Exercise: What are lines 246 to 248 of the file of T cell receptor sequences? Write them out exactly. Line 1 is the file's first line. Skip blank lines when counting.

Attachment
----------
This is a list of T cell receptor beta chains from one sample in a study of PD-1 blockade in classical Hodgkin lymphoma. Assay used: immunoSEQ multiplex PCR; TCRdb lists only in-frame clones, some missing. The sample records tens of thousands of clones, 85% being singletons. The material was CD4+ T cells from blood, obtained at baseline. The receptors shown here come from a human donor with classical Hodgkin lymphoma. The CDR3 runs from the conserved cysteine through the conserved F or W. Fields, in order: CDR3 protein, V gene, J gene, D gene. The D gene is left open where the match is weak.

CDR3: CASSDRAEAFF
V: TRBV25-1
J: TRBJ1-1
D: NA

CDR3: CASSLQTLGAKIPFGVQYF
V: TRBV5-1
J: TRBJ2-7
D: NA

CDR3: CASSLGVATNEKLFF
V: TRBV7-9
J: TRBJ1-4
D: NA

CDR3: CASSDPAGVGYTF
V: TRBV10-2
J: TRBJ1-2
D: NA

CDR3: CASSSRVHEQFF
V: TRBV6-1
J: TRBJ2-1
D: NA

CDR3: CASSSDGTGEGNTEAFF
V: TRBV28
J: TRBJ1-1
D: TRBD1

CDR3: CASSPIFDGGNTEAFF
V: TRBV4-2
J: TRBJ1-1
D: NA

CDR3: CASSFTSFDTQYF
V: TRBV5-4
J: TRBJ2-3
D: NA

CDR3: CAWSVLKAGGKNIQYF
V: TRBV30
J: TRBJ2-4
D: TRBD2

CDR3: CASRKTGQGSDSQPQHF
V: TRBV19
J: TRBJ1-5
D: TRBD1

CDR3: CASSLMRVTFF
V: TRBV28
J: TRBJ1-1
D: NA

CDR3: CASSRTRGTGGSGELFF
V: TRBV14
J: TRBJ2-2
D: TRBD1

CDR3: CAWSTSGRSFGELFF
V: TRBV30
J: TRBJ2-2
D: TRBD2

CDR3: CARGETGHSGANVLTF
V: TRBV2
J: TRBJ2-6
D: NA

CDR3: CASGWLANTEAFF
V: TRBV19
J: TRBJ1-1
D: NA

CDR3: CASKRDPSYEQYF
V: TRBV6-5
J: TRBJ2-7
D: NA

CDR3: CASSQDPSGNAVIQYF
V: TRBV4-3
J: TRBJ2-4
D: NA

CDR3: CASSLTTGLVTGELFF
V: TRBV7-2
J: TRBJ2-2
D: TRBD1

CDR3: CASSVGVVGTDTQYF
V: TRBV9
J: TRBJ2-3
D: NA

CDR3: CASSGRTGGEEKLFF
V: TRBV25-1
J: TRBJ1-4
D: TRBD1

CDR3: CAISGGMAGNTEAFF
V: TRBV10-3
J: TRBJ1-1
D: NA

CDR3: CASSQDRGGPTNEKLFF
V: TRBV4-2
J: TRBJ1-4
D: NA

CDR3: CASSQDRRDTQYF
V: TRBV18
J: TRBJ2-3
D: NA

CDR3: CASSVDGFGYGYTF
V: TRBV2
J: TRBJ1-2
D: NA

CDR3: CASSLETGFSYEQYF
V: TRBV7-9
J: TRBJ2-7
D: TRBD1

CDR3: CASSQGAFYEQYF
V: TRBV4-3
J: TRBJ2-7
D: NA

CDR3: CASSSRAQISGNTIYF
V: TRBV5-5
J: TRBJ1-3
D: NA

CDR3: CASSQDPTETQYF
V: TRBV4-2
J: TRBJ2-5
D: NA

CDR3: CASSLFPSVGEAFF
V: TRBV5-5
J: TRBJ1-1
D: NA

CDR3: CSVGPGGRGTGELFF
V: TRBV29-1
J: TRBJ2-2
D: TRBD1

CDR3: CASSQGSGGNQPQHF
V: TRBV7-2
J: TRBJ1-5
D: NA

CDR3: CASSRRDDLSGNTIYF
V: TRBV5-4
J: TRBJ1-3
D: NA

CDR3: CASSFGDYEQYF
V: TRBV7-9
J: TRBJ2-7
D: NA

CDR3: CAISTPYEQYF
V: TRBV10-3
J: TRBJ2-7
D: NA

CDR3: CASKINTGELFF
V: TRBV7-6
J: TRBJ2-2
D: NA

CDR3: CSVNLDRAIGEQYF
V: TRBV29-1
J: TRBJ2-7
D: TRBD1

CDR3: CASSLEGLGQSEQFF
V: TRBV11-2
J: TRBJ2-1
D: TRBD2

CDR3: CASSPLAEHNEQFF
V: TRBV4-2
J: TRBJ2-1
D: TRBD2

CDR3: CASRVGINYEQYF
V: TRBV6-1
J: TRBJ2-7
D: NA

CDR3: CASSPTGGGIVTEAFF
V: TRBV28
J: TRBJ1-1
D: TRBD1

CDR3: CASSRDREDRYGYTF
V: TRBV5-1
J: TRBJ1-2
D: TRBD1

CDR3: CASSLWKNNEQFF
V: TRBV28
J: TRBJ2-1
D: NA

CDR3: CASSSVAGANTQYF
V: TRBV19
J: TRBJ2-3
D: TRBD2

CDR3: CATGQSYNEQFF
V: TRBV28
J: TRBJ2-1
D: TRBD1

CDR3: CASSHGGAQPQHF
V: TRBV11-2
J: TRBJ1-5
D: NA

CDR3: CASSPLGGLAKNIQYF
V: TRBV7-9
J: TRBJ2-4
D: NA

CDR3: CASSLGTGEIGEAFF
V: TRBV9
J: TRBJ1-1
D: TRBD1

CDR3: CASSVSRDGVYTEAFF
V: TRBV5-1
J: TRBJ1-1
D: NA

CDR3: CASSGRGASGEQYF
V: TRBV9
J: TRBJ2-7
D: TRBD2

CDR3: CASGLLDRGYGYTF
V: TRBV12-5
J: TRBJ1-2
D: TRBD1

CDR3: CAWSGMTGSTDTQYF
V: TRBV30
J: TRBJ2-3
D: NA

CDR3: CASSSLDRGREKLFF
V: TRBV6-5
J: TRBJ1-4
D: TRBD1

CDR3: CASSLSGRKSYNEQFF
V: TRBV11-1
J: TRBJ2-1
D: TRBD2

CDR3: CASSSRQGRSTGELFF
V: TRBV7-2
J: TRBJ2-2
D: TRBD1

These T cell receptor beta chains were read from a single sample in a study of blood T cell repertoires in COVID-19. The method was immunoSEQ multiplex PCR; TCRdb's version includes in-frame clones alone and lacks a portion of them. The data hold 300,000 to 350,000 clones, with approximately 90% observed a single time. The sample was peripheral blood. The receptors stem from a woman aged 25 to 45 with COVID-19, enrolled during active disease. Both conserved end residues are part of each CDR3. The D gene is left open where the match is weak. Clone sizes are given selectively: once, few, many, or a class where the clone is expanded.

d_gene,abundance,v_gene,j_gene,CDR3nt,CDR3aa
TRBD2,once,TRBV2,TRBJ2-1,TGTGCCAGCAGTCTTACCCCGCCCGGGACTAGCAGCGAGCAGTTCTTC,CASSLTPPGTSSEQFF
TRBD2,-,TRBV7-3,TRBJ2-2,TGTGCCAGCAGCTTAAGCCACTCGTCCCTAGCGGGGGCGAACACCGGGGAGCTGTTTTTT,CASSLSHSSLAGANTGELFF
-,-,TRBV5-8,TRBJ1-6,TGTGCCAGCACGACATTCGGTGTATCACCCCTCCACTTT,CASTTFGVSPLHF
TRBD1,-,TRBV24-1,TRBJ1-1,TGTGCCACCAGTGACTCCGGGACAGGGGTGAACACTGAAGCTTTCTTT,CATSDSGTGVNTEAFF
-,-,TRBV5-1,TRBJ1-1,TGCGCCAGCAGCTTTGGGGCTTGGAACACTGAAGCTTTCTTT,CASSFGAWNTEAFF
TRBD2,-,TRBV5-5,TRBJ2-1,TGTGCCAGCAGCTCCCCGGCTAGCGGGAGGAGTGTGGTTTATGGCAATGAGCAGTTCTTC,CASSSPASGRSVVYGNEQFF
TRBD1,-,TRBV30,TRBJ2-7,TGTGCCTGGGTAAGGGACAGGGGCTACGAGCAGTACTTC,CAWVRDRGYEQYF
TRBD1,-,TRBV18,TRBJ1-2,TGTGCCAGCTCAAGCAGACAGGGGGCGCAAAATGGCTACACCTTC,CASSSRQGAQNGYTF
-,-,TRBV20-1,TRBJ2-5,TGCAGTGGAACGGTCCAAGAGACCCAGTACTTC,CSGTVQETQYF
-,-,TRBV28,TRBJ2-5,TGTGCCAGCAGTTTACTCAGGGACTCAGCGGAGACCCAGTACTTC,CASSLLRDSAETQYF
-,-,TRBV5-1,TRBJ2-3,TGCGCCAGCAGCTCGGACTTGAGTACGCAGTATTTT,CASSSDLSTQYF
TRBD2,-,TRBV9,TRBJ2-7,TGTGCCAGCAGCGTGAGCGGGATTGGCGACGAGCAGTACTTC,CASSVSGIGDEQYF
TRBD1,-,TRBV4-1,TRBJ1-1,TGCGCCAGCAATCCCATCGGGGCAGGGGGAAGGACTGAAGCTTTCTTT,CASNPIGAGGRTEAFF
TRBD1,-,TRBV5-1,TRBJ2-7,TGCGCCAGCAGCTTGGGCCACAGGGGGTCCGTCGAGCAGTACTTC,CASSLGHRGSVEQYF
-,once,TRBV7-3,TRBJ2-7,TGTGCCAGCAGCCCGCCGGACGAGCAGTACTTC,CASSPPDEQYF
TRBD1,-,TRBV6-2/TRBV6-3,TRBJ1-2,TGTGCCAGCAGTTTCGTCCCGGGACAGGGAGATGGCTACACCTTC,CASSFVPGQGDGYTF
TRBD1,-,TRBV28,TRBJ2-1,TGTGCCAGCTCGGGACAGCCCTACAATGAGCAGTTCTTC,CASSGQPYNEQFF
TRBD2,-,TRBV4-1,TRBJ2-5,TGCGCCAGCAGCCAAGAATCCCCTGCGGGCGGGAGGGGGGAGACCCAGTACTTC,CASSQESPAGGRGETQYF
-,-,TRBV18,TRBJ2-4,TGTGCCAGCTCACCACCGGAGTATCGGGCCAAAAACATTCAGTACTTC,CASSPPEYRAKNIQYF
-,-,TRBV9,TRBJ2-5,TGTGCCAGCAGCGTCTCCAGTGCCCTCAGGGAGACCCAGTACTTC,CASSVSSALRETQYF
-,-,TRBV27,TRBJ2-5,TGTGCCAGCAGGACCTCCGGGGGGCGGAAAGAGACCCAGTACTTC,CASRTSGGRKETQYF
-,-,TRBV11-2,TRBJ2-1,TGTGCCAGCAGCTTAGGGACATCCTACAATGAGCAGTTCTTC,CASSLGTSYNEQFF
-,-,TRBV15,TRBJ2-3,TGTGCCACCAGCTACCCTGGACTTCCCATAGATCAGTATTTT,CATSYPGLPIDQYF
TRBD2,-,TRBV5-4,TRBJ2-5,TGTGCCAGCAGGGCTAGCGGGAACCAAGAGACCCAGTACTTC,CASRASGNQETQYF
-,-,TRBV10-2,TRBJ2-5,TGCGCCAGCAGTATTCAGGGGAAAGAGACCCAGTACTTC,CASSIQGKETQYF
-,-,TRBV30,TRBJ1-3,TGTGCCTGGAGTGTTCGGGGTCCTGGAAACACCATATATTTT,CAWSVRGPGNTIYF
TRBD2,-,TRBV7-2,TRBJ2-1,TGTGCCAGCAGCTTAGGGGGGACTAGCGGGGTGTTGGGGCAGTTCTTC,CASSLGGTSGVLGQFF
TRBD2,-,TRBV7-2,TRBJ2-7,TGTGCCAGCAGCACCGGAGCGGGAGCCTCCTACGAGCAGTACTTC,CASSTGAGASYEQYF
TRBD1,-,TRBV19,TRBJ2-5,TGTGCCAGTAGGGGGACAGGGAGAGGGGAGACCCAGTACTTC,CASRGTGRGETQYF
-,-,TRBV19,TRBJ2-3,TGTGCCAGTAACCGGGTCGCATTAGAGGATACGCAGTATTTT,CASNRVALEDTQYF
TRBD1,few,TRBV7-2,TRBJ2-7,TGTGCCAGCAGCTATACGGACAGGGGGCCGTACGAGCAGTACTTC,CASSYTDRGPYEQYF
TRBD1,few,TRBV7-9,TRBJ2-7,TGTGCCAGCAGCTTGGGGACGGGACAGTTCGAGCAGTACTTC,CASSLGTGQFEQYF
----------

TRBD2,-,TRBV7-2,TRBJ2-1,TGTGCCAGCAGCTTAGGGGGGACTAGCGGGGTGTTGGGGCAGTTCTTC,CASSLGGTSGVLGQFF
TRBD2,-,TRBV7-2,TRBJ2-7,TGTGCCAGCAGCACCGGAGCGGGAGCCTCCTACGAGCAGTACTTC,CASSTGAGASYEQYF
TRBD1,-,TRBV19,TRBJ2-5,TGTGCCAGTAGGGGGACAGGGAGAGGGGAGACCCAGTACTTC,CASRGTGRGETQYF